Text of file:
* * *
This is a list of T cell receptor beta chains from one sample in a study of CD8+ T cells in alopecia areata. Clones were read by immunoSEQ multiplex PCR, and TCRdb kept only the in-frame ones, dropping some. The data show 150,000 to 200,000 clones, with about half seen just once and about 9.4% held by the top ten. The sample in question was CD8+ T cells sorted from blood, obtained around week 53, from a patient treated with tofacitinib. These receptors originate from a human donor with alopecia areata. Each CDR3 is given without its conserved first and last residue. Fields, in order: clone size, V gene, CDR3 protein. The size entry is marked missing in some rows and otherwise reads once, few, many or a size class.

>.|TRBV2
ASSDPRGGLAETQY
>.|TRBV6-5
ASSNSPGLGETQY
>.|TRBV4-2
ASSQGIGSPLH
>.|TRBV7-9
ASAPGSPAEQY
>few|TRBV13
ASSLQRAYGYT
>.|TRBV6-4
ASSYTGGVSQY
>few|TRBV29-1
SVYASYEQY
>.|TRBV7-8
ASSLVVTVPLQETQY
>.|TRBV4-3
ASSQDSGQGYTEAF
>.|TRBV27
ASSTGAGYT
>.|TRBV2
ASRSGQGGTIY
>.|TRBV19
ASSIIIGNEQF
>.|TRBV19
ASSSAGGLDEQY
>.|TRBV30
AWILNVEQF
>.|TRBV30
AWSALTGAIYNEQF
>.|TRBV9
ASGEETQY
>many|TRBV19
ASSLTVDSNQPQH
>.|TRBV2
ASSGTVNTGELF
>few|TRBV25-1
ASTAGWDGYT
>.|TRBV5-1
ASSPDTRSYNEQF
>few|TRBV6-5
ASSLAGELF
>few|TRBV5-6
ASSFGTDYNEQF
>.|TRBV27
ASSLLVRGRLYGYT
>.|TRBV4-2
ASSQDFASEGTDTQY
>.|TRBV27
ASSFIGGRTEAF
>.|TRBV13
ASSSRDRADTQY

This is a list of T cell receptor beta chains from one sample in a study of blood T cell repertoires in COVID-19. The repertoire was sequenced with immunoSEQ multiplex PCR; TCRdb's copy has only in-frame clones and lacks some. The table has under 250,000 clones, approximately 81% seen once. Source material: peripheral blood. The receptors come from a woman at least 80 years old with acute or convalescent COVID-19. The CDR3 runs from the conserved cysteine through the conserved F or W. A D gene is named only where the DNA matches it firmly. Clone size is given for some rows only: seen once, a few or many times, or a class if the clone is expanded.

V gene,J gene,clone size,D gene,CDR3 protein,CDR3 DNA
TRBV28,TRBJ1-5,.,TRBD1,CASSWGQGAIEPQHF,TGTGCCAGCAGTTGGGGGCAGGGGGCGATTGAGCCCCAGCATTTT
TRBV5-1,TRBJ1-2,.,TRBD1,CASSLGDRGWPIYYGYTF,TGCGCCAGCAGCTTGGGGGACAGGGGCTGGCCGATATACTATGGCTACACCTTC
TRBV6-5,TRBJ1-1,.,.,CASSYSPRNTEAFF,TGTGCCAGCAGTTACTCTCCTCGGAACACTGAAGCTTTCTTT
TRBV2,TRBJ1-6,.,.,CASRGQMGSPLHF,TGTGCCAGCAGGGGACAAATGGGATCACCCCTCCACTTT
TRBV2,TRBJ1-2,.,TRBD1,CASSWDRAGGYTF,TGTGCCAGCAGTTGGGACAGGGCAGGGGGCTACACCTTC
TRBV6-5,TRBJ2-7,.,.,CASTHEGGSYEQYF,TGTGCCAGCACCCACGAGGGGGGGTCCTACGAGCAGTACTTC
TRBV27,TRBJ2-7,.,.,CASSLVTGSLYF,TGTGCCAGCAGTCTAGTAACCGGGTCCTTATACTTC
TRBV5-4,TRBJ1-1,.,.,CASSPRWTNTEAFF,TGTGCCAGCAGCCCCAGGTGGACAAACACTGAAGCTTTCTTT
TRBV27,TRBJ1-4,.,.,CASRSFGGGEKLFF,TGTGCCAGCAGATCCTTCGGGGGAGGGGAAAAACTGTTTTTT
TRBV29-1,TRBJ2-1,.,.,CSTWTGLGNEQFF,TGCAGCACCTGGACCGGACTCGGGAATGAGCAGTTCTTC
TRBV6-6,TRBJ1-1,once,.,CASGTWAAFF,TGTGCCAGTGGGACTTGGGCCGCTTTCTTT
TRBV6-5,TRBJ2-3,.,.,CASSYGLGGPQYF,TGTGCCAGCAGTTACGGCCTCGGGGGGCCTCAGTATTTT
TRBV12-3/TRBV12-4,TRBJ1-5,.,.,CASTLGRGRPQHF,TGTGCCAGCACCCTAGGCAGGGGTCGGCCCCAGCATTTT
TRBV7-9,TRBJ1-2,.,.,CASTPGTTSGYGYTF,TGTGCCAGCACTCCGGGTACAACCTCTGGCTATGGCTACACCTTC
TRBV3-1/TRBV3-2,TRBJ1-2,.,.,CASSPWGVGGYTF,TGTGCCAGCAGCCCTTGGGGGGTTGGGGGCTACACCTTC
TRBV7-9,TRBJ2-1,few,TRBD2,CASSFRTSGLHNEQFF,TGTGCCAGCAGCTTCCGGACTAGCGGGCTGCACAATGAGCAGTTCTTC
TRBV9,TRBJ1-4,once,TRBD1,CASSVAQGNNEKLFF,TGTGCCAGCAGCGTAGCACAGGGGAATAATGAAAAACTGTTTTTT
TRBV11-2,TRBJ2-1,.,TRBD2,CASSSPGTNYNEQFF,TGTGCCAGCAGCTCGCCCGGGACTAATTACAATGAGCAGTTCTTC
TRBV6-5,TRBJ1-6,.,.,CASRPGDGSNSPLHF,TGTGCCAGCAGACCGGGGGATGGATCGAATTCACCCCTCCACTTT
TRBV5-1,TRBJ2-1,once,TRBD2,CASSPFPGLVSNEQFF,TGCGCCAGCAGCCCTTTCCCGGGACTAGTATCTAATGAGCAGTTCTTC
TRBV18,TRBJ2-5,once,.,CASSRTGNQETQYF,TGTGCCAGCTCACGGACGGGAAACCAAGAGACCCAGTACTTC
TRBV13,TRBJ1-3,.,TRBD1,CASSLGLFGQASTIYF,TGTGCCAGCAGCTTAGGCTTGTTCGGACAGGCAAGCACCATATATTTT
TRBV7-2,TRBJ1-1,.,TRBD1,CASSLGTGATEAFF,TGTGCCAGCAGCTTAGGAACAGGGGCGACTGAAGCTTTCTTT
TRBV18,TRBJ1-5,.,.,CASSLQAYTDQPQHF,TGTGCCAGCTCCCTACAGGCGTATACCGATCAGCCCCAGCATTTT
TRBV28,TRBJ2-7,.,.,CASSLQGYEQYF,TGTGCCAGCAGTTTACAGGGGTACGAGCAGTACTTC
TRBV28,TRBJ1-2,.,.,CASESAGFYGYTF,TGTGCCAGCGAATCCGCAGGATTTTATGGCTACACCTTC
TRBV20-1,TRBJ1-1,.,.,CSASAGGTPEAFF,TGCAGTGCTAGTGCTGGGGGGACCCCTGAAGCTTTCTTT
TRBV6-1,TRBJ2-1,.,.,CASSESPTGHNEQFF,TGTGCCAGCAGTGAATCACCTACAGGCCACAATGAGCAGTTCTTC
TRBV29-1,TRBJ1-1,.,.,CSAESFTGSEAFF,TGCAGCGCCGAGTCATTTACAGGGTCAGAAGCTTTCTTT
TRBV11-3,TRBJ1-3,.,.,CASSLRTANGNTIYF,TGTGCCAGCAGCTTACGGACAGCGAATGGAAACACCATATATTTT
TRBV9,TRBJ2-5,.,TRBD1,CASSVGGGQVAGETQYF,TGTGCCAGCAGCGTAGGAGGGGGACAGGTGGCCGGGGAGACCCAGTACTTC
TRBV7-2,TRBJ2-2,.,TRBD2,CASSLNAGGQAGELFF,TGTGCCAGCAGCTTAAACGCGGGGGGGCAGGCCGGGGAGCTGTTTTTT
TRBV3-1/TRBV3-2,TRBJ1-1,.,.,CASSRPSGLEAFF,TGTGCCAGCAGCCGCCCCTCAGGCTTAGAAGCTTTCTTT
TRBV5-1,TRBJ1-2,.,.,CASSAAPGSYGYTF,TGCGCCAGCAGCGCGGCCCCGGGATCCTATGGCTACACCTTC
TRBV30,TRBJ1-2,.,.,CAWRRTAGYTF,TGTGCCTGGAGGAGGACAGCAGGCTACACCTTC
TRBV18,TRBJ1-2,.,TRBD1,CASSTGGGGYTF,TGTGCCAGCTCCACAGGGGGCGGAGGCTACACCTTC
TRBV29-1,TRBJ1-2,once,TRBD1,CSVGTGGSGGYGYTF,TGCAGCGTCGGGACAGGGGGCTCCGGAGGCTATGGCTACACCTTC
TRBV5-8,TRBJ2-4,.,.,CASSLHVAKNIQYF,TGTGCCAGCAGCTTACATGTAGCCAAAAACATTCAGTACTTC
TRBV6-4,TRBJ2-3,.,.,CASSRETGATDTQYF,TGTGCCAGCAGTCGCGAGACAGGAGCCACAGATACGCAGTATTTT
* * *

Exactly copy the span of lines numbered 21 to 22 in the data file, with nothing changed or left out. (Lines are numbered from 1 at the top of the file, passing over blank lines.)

ASSTGAGYT
>.|TRBV2